Below is an excerpt from an appendix to the book that provides brief summaries of what the 15 technologies are, in chronological order:
1955 — The solar water collector; Dr. Harry Zvi Tabor develops the black stripping that gathers solar energy and connects it to a contraption to collect heated water. This new type of solar heater, also known as the dud shemesh, yields more hot water and produces more electricity than a turbine.
1963 — The chemical structure of marijuana; Raphael Mechoulam discovers the chemical structure of the active compounds in marijuana, including cannabidiol (CBD) and tetrahydrocannabinol (THC), which is later used to treat seizures, among other disorders.
1965 — Modern drip irrigation. Simcha Blass and Kibbutz Hatzerim sign a contract to start Netafim and mass-produce the world’s first modern drip irrigator, which helps farmers, cooperatives, and governments conserve more water.
1979 — A drug for Multiple Sclerosis. Michel Revel discovers a novel way to treat multiple sclerosis by experimenting on foreskin. He develops Rebif, one of the leading drugs to treat MS.
1985 — Grain bags. Dr. Shlomo Navarro develops the Grain Cocoon, a large, hermetically sealed bag for rice, grain, spices, and legumes that doesn’t require pesticides.
1987 — Preventing bird and aircraft collisions. Using radar, motorized gliders, drones, and a network of bird watchers, Yossi Leshem creates a precise map of the one billion birds that fly over Israel each year. His research reduces the collision rate between birds and planes by 76 percent, saving almost a billion dollars.
1990 — A better bandage. Bernard Bar-Natan develops the Emergency Bandage, a unique life-saving product that instantly controls massive bleeding and prevents infections in trauma situations.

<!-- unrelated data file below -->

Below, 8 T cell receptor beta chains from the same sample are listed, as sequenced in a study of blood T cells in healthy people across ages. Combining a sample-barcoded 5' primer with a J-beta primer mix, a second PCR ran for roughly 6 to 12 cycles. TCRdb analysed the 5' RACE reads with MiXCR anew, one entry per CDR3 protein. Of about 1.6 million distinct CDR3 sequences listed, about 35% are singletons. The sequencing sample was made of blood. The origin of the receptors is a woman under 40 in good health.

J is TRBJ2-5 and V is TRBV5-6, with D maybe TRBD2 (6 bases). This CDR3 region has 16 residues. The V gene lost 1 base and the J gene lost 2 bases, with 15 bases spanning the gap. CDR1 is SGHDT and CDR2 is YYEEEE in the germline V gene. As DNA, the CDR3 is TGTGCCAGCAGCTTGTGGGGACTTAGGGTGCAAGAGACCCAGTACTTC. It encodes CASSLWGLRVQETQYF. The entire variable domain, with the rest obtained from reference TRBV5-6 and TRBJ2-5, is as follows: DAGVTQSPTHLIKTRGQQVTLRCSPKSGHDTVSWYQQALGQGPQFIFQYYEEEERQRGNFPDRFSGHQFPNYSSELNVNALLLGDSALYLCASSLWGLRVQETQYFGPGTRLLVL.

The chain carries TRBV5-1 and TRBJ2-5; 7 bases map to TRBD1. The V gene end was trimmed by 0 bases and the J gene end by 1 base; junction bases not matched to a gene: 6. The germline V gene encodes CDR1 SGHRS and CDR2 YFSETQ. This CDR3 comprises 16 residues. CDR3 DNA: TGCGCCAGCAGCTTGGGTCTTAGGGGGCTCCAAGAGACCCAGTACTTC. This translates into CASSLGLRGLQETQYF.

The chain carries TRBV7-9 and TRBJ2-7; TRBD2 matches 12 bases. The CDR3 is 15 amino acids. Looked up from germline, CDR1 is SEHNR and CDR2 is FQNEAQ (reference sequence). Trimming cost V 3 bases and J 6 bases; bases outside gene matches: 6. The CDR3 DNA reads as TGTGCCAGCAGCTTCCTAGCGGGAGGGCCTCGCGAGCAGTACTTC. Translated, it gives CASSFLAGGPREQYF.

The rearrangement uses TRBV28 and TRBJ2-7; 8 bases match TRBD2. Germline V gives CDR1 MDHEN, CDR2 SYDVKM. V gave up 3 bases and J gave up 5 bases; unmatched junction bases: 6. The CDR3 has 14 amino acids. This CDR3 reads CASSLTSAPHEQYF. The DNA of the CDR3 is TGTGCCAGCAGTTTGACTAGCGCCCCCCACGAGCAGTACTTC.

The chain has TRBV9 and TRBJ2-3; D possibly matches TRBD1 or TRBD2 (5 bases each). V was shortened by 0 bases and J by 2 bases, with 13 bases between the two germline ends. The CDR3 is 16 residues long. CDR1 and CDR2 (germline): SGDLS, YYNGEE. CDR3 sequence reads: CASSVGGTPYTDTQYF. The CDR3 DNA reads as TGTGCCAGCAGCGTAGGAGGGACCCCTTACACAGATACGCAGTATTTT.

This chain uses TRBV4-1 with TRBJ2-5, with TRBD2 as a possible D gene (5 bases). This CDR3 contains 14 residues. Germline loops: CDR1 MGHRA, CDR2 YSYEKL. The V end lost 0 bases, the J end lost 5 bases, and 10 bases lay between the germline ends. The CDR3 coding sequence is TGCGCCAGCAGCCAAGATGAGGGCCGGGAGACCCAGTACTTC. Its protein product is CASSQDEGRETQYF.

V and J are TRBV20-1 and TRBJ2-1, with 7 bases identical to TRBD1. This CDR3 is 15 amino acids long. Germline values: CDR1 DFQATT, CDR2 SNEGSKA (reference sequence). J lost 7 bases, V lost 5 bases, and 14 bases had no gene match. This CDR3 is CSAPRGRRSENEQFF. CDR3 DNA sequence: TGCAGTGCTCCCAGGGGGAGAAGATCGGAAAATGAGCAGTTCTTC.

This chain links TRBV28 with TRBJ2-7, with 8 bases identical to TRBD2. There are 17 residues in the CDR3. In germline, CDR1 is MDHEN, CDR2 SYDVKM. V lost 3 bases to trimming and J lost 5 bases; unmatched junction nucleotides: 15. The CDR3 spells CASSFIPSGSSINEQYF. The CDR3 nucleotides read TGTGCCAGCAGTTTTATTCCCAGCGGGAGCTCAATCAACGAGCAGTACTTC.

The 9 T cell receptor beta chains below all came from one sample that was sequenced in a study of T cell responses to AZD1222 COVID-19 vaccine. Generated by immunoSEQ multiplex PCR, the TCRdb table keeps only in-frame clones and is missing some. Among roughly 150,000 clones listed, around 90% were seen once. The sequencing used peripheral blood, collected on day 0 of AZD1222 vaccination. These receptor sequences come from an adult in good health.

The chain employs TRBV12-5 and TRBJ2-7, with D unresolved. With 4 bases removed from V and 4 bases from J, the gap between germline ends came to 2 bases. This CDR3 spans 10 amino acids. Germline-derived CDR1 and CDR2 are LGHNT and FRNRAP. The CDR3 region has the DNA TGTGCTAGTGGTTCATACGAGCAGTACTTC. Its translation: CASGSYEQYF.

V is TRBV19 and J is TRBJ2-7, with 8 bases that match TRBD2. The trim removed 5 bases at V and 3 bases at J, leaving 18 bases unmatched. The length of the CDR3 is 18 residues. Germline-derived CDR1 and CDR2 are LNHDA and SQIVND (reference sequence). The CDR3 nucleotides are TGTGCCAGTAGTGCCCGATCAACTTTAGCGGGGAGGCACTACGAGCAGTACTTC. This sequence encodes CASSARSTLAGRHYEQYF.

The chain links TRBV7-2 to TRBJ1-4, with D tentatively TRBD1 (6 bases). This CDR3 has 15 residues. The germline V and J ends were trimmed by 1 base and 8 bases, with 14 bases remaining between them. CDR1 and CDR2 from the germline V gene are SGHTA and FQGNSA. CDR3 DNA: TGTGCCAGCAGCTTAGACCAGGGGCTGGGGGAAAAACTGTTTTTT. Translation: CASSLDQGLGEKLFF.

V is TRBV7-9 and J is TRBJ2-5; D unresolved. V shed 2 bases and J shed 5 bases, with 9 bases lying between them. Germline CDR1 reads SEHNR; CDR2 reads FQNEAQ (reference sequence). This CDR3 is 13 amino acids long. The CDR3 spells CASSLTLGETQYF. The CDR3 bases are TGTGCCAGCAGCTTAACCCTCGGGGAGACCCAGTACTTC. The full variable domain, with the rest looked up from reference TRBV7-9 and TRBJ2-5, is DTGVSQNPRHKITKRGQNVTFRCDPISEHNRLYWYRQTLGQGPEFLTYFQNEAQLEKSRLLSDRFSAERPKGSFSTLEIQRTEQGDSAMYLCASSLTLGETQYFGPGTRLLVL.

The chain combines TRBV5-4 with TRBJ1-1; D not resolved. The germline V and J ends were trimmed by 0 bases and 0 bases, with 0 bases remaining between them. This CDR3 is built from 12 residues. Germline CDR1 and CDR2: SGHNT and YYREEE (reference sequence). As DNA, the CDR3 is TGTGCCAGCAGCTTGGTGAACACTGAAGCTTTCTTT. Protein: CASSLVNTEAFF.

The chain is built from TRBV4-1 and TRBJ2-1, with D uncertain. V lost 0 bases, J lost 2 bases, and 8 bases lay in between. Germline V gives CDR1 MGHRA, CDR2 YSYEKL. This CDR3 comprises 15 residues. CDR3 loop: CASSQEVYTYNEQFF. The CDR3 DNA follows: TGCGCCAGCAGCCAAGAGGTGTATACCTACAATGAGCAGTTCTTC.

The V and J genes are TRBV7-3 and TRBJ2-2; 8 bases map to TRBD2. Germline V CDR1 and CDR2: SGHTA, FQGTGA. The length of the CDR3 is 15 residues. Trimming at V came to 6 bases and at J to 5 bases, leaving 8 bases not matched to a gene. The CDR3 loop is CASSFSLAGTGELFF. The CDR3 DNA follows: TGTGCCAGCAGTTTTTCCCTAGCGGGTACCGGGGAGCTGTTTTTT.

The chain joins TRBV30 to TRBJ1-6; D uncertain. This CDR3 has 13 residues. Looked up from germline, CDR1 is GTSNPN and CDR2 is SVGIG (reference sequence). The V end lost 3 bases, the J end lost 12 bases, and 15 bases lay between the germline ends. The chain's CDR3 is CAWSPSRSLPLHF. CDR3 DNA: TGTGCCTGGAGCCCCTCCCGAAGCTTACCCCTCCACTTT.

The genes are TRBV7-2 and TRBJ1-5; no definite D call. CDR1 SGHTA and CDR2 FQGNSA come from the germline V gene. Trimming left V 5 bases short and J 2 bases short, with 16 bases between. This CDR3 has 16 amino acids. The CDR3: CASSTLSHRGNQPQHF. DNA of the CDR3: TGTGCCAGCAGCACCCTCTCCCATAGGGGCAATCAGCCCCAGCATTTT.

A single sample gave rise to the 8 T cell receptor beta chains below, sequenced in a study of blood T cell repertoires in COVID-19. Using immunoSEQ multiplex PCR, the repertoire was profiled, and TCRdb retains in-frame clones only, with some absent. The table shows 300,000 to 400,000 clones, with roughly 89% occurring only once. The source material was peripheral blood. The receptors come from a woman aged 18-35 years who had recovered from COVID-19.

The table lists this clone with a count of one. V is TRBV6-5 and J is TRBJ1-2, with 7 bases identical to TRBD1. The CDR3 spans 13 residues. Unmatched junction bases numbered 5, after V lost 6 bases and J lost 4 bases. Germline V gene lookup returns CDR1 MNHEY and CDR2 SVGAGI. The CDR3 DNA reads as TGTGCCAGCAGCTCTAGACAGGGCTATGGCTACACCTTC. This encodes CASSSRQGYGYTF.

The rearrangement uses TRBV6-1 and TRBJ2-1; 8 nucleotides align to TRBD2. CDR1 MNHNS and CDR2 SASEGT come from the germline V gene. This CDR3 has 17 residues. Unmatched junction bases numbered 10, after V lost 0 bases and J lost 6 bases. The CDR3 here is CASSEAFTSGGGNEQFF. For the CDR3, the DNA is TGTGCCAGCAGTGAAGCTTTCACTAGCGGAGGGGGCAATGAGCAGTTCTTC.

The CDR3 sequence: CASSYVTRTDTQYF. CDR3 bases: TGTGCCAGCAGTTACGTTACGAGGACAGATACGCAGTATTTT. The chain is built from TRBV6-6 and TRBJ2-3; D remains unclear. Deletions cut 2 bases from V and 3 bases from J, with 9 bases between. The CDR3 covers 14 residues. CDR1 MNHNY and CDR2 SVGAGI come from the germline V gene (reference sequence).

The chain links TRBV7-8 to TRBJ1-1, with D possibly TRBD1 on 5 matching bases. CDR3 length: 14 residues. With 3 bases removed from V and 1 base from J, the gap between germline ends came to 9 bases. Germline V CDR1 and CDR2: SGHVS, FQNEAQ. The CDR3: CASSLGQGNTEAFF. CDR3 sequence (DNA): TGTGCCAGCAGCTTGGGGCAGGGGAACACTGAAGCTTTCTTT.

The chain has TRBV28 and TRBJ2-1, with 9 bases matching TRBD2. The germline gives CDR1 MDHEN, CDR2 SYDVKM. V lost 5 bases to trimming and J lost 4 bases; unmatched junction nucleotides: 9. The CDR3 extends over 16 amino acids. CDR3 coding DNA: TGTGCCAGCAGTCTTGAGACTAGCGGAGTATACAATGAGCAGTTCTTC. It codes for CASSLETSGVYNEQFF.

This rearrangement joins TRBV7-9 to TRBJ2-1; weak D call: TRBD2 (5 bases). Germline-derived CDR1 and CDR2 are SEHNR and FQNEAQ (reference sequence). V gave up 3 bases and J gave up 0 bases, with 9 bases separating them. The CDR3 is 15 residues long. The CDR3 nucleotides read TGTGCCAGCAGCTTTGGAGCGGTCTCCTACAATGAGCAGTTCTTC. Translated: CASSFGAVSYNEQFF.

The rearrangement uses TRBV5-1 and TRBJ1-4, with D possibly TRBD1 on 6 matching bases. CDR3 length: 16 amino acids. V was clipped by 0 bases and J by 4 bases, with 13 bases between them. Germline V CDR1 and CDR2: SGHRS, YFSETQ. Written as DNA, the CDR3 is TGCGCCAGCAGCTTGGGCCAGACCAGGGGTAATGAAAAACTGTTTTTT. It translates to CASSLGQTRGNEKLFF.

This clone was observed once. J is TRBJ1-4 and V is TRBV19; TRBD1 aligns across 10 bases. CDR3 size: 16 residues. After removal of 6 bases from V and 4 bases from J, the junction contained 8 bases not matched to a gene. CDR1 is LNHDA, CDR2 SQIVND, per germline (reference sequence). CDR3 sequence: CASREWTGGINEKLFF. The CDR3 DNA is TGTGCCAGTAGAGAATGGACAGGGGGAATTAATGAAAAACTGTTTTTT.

1993– The internet firewall. Gil Shwed, Shlomo Kramer, and Marius Nacht create the first firewall to protect corporate and personal data online.
1993– A GPS for brain surgeries. Imad and Reem Younis launch Alpha Omega, the largest Arab high-tech company in Israel. It has created the industry standard for devices that act as a GPS inside the brain for deep brain stimulation procedures used to treat essential tremor, Parkinson’s, and other neurological disorders.
1998 — The PillCam. Dr. Gavriel Iddan creates an ingestible camera and radio transmitter that can travel through the gastrointestinal tract to take photos of your insides. The PillCam provides doctors with an effective tool for less invasive screening, diagnosis, and treatment of gastrointestinal-related diseases.
2001 — Robotic back surgery. Moshe Shoham and Eli Zehavi, the founders of Mazor Robotics, create a guidance system that transforms spinal procedures into more of a science. Mazor’s revolutionary technology allows doctors to take a CT image before surgery and create a three-dimensional blueprint of the spine. This gives medical personnel the ability to plan the operation with a high degree of precision.
2004 — The Exoskeleton walking device. Dr. Amit Goffer creates ReWalk, an exoskeleton that allows paraplegics to walk again.
2005 — Reviving extinct plants. Using ancient seeds found in Masada in the early 1960s, Dr. Sarah Sallon and Dr. Elaine Solowey find a way to resurrect something that vanished roughly two thousand years ago: the Judean date palm, one of the ancient Mediterranean’s most important plants.
2006 — First responder geo-locator and ambucycle. Eli Beer starts a group of volunteer EMTs called United Hatzalah, all of whom have a standardized app on their smartphones that acts as a dispatch, immediately notifying the five closest people to a victim. These EMTs often travel by way of ambucycles — refitted motorcycles that act as mini-ambulances and are nimble enough to weave through traffic.
2011 — The Iron Dome Missile System. Brigadier General Danny Gold and Chanoch Levine successfully down a Hamas rocket from Gaza using the revolutionary Iron Dome targeting system. Using advanced radar and software, this device predicts a rocket’s trajectory and shoots it out of the sky.